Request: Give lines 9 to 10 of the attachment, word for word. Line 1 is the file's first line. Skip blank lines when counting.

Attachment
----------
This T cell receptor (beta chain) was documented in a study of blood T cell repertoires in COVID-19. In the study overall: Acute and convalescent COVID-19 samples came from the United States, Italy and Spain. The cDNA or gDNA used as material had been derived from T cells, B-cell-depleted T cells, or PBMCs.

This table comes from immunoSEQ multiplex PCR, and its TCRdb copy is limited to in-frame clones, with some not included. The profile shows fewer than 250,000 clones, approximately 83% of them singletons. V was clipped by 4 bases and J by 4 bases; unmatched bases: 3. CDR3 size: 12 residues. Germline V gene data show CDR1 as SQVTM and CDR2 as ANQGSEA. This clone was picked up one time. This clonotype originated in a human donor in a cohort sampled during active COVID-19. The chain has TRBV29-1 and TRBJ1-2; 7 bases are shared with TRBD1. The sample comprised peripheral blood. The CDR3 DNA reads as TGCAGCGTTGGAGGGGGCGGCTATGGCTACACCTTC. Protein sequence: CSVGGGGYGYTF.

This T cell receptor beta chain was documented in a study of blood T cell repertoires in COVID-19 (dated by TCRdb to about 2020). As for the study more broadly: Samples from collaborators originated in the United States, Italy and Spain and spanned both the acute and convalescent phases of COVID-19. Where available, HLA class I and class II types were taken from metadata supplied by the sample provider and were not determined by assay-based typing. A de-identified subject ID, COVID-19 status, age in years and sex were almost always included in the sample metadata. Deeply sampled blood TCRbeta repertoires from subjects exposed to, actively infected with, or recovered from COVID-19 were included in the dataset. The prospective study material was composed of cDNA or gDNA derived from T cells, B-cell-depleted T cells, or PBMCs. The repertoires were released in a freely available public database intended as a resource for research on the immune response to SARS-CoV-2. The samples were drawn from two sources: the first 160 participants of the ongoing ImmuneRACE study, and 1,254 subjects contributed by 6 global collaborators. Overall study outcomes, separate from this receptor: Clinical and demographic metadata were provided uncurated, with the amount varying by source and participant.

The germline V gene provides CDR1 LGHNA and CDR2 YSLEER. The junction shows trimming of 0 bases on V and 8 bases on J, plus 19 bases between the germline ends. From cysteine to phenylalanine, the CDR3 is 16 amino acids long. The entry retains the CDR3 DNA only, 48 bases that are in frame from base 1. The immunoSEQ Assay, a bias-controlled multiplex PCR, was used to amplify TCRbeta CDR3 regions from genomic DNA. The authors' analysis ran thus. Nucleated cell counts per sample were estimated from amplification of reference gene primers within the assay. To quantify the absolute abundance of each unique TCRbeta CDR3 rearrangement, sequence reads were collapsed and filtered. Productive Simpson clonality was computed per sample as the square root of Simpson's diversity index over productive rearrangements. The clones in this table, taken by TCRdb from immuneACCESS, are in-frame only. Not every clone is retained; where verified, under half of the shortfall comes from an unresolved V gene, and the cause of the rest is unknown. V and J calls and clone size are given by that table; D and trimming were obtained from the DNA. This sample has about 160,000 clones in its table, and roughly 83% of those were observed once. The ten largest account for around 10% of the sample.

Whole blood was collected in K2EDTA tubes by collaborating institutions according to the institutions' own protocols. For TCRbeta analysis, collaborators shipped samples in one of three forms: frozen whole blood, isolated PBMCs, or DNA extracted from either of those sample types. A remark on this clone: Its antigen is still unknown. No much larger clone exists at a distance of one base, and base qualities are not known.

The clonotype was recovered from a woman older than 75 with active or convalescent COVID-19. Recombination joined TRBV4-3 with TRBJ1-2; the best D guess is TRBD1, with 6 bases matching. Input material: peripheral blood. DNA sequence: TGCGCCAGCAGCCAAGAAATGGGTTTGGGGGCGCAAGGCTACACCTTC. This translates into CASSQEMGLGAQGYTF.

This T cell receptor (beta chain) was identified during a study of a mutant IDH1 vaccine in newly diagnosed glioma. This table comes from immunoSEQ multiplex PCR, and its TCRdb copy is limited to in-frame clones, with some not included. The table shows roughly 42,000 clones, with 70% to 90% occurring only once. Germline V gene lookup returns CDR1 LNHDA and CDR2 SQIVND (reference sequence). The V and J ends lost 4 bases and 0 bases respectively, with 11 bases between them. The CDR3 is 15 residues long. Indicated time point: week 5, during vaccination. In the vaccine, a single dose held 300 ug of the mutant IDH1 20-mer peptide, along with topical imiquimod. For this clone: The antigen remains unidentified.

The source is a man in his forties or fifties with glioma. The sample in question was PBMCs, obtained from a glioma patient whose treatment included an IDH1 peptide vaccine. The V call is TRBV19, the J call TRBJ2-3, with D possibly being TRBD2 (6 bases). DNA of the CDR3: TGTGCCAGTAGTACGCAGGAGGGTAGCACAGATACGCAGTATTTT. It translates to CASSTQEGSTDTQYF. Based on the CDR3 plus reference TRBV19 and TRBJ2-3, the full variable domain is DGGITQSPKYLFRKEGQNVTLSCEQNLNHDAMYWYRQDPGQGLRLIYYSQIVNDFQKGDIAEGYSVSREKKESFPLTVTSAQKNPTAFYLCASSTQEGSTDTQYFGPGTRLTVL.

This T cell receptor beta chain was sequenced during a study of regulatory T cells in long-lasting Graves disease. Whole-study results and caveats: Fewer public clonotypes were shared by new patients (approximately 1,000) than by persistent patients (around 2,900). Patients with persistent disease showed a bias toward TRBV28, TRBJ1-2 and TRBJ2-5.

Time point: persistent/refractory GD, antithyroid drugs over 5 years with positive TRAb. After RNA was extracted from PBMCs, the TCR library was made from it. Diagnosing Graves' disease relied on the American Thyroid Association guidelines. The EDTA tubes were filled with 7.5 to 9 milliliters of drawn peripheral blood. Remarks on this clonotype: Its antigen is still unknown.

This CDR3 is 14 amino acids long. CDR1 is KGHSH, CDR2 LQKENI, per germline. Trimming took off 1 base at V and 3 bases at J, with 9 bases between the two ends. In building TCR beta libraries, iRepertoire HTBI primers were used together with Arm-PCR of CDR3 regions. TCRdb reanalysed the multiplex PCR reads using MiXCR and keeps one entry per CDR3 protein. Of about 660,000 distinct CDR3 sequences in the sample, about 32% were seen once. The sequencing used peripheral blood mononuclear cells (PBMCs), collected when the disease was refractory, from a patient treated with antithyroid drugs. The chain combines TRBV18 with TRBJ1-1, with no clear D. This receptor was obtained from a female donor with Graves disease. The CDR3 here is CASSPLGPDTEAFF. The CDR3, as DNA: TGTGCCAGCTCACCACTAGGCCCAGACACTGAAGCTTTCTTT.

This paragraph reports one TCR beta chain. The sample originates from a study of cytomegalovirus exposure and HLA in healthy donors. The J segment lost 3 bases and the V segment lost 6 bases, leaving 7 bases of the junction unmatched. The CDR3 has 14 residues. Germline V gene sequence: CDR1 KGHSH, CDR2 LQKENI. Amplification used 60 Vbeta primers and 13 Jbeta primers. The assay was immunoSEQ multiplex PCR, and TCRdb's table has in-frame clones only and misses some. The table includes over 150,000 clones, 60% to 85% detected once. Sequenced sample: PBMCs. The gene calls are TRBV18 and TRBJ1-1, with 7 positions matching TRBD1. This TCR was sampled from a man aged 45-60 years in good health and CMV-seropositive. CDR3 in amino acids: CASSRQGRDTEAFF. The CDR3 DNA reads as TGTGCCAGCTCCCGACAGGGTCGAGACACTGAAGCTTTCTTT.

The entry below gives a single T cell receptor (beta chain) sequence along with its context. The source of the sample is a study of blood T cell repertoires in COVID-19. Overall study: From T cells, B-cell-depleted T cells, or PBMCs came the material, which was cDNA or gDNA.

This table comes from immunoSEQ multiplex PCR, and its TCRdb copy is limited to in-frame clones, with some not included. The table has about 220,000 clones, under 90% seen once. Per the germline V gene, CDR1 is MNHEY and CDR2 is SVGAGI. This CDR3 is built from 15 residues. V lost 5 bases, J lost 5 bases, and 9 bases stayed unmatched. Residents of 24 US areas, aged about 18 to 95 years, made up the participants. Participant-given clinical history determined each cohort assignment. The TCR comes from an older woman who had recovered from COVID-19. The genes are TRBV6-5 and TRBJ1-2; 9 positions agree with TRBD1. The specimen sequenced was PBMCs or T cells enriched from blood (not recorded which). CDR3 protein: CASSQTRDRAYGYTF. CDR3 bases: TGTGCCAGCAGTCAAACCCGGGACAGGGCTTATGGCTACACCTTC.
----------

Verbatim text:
This T cell receptor beta chain was sequenced during a study of regulatory T cells in long-lasting Graves disease. Whole-study results and caveats: Fewer public clonotypes were shared by new patients (approximately 1,000) than by persistent patients (around 2,900). Patients with persistent disease showed a bias toward TRBV28, TRBJ1-2 and TRBJ2-5.

Time point: persistent/refractory GD, antithyroid drugs over 5 years with positive TRAb. After RNA was extracted from PBMCs, the TCR library was made from it. Diagnosing Graves' disease relied on the American Thyroid Association guidelines. The EDTA tubes were filled with 7.5 to 9 milliliters of drawn peripheral blood. Remarks on this clonotype: Its antigen is still unknown.